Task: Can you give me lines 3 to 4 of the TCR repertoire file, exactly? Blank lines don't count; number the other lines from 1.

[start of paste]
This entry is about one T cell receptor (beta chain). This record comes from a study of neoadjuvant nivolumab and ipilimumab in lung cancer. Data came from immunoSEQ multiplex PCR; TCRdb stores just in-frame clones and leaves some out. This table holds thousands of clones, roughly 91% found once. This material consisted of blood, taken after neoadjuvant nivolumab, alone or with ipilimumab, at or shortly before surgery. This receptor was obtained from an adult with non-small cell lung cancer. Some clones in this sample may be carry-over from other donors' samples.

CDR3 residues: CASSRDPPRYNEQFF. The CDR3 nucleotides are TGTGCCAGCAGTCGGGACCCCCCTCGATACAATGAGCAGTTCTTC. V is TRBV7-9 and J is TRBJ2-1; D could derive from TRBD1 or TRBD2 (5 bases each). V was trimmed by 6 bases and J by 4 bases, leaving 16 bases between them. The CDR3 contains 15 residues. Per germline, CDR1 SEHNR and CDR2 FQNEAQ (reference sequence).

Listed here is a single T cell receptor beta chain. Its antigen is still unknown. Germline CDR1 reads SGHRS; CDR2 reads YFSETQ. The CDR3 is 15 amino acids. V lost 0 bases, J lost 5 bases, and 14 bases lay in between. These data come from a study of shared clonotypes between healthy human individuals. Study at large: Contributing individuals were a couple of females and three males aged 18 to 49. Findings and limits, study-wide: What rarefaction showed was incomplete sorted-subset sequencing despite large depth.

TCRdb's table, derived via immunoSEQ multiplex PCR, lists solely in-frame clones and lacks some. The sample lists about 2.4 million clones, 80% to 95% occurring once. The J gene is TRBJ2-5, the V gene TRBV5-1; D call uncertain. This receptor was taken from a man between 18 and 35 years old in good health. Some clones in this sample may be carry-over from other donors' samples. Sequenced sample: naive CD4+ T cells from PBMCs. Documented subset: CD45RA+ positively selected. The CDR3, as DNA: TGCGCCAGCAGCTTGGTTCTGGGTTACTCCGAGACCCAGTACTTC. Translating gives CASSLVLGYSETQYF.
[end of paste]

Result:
Listed here is a single T cell receptor beta chain. Its antigen is still unknown. Germline CDR1 reads SGHRS; CDR2 reads YFSETQ. The CDR3 is 15 amino acids. V lost 0 bases, J lost 5 bases, and 14 bases lay in between. These data come from a study of shared clonotypes between healthy human individuals. Study at large: Contributing individuals were a couple of females and three males aged 18 to 49. Findings and limits, study-wide: What rarefaction showed was incomplete sorted-subset sequencing despite large depth.

TCRdb's table, derived via immunoSEQ multiplex PCR, lists solely in-frame clones and lacks some. The sample lists about 2.4 million clones, 80% to 95% occurring once. The J gene is TRBJ2-5, the V gene TRBV5-1; D call uncertain. This receptor was taken from a man between 18 and 35 years old in good health. Some clones in this sample may be carry-over from other donors' samples. Sequenced sample: naive CD4+ T cells from PBMCs. Documented subset: CD45RA+ positively selected. The CDR3, as DNA: TGCGCCAGCAGCTTGGTTCTGGGTTACTCCGAGACCCAGTACTTC. Translating gives CASSLVLGYSETQYF.